Chapter 3.1 Genetic Heritage

Chapter 3.1

Genetic Heritage

First Law of Socio-Genetics:  Celibacy is not hereditary.

(You know, there are some really good quotes here … you just can’t skim over these masterpieces.)

Of course from a scientific viewpoint we can all agree that we each have a genetic heritage.  Genetics is an extremely interesting science (to some at least), in that it is the blend of two people, father and mother, who usually have something in common (at least at the moment of conception.)  This tiny little sperm and this tiny little egg carry more information than memory cards and Ipods.

The particular coding of these generative cells then combine, with the dominant characteristics out-weighing the recessive options for any particular part of the new human being.  The recessive genes may not be evident in the new person, but are not necessarily snuffed out.  They can be passed on for generations without showing themselves, when voila, a child shows up with blue eyes or blue hair, and everyone is confused (and some skeptical).

“Genetics explains why you look like your father, and if you don’t, why you don’t.”

We are all more aware of the physical genetic results, but tend to forget that other internal capabilities are also passed on … perhaps math skills, verbal skills, musical abilities, mental toughness, concentration powers, humor, etc.  The person’s intelligence, personality traits, thought processing, emotional responses, skill adaptabilities, affinity for jewelry, and more things than we can probably prove scientifically, are all a part of bringing this person into the world.

We have a tendency to think that many of these traits are 100 percent behavioral.  Certainly, behaviors can be modified, i.e. our responses in certain situations can change, but I’m not sure that some of these behavior patterns aren’t still there … we just hide them so that we can be more productive, accepted, cohesive members in the society that we are born.

When my wife and I were first married in the early seventies, we were a part of the “free-spirit/ free-thinking” generation that was stirring the establishment in circles.  This generation has now been absorbed in the Baby-Boomer title … how did that happen?  What happened to the Peace and Love generation? At any rate, we weren’t heavy activists, mind you, but we did agree with many of the concepts and beliefs.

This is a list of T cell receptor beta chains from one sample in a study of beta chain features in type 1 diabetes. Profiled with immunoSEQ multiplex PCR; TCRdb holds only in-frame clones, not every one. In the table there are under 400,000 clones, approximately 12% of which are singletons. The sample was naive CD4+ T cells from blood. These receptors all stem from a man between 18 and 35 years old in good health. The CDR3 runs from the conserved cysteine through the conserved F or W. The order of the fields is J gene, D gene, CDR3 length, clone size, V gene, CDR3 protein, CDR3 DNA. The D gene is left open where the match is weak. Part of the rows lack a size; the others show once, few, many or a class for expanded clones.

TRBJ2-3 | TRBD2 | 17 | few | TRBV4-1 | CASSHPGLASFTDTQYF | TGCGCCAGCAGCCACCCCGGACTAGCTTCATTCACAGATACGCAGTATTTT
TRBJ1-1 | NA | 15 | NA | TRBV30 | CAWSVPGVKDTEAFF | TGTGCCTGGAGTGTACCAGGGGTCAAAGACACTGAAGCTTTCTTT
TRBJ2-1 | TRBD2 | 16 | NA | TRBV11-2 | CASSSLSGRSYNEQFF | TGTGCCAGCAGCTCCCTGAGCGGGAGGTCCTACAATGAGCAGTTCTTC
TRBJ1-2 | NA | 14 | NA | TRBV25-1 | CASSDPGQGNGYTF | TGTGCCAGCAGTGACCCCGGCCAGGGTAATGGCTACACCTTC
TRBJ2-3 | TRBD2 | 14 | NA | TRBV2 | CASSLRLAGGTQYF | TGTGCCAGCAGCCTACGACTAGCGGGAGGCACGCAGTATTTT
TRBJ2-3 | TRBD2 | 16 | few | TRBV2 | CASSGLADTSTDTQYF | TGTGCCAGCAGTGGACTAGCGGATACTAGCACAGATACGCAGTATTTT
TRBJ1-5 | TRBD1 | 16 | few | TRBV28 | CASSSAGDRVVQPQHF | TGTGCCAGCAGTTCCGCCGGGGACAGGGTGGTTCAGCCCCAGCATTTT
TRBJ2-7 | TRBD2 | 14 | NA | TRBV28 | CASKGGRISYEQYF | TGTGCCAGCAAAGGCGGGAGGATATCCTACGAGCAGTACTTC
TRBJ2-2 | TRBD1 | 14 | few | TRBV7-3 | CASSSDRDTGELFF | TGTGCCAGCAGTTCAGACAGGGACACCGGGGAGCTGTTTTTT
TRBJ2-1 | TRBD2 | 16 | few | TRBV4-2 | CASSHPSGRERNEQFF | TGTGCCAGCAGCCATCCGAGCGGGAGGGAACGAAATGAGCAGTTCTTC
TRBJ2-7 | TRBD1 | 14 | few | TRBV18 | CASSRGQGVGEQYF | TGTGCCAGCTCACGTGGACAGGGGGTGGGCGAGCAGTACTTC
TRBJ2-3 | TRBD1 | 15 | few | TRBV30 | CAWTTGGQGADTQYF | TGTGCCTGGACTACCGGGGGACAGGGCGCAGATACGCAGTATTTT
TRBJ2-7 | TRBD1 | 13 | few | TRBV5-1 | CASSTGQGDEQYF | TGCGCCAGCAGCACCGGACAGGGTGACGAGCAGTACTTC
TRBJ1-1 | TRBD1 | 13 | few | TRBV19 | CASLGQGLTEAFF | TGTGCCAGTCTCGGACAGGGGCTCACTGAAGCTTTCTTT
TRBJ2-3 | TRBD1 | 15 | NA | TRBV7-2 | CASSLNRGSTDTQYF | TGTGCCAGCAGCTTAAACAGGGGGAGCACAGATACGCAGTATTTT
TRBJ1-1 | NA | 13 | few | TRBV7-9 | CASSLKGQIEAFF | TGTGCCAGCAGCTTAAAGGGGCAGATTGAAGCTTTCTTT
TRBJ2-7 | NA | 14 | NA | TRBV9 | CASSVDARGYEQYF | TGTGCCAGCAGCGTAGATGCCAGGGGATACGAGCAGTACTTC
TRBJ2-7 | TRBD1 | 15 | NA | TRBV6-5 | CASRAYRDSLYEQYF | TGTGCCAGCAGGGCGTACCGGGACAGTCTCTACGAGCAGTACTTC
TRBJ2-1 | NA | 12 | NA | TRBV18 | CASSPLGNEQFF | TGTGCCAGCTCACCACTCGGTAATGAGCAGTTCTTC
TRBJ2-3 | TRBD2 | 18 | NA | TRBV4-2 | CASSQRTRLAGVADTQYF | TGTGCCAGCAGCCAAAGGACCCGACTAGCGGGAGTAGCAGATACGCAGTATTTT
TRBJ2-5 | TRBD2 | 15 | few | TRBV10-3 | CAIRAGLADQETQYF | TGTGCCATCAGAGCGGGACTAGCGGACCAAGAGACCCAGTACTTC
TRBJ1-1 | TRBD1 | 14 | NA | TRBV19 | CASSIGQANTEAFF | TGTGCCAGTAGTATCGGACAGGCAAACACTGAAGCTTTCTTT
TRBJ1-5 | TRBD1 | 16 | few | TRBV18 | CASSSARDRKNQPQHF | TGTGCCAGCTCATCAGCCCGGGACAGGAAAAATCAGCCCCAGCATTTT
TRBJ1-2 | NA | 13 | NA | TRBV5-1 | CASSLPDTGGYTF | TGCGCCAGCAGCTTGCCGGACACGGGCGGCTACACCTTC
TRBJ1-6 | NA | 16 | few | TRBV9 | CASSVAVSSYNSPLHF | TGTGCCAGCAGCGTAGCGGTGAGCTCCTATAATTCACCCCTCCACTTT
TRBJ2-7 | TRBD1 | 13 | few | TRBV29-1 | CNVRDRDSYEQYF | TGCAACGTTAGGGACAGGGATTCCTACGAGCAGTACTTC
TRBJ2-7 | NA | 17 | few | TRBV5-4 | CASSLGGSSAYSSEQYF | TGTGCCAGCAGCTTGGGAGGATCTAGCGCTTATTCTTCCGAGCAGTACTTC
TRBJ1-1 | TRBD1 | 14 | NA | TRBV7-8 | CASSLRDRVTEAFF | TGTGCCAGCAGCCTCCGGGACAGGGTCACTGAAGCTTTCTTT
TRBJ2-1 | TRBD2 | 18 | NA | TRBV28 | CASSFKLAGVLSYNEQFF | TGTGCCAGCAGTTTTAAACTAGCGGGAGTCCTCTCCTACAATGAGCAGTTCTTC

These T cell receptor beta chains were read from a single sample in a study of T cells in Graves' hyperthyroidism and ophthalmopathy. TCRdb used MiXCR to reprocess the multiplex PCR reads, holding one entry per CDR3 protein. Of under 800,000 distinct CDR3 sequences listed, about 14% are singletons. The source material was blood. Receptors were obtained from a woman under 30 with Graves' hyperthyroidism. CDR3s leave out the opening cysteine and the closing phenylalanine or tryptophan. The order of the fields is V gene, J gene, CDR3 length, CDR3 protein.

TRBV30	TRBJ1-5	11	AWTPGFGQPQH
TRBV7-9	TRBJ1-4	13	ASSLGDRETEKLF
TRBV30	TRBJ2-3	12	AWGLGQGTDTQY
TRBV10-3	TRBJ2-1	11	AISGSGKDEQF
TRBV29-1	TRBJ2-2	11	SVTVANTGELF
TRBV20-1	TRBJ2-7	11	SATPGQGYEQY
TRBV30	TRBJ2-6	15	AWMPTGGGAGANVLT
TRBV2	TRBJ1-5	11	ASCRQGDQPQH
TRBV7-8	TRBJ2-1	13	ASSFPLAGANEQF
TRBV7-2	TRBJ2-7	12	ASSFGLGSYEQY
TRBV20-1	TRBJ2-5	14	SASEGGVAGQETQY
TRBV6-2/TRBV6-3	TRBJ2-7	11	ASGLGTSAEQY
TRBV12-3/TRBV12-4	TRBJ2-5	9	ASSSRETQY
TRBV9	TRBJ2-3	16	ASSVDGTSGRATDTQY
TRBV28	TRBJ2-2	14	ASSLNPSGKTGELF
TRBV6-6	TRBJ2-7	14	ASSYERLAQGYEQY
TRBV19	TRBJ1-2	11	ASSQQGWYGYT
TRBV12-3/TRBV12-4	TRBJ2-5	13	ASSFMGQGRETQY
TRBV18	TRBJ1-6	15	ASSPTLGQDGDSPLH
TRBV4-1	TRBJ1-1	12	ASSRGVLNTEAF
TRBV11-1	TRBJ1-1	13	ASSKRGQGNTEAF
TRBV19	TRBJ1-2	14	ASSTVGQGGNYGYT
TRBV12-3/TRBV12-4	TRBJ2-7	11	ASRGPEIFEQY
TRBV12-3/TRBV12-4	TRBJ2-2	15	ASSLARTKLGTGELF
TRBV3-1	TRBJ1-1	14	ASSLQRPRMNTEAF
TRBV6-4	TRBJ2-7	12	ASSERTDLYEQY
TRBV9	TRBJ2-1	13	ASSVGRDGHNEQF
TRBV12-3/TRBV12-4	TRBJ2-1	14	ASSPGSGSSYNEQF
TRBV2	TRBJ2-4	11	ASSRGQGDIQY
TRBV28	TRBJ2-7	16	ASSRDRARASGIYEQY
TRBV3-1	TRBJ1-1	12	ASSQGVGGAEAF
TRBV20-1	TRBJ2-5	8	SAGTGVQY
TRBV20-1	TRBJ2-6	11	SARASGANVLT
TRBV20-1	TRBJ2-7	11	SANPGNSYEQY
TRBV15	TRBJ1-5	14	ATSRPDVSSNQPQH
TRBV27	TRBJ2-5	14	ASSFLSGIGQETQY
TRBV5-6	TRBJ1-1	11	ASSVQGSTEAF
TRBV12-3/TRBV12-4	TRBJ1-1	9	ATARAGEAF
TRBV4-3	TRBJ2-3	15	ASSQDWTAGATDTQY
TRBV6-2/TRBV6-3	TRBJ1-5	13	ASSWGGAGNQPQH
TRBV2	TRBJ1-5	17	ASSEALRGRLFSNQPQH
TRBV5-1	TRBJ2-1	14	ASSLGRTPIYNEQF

One of those beliefs was that children should not be molded into the traditional gender molds … you know, that it is OK for boys to play with dolls and girls with trucks … a unisex approach.  So we have a little boy, then a little girl.  The little boy would sit in the mud and play with his trucks, and the little girl was kind of prissy then, and wanted no part of dirty-yucky.  Light-bulb! Something intrinsic working here.

“We have nine children now, half boys and half girls.”
Mark Twain (1835-1910)   American Humorist/Writer

Of course, per Brain Sex by Anne Moir and David Jessel, the degree of supposed male and female traits is pre-determined shortly after conception.  Their research indicates that all of us are born with female brains (good news for the feminists that believe in Her.)  After six or seven weeks, the chromosomes start producing hormones that shape the patterns of the brain, a kind of a blast of hormones that paints the brain of the little embryo (XX or XY) in varying shades of blue and pink, and some purple.

“The evidence suggests that brain sexing is a matter of degree: the more male hormone the foetus is exposed to, the more the adult will be male in behavior.  The less the amount of male hormone, the more feminine the adult behavior.”
Brain Sex Anne Moir and David Jessel

Hence, a range of girls in white frilly dresses to girls who play with frogs, artisan boys and mini-machos.  Certainly if we recognize that people have been born with certain strengths and, more importantly, weaknesses, we would perhaps approach them more compassionately and less judgmentally.   I do have to admit, however, that there will still be some folk that will remain damn irritating.

“The road to truth is long and lined the entire way with annoying bastards.”
Alexander Jablokov   Science Fiction Writer

Then again, maybe some of these elements we need to change in ourselves, (those we have brought with us from previous times … S-K), are exactly those things that we need to work on in this life.


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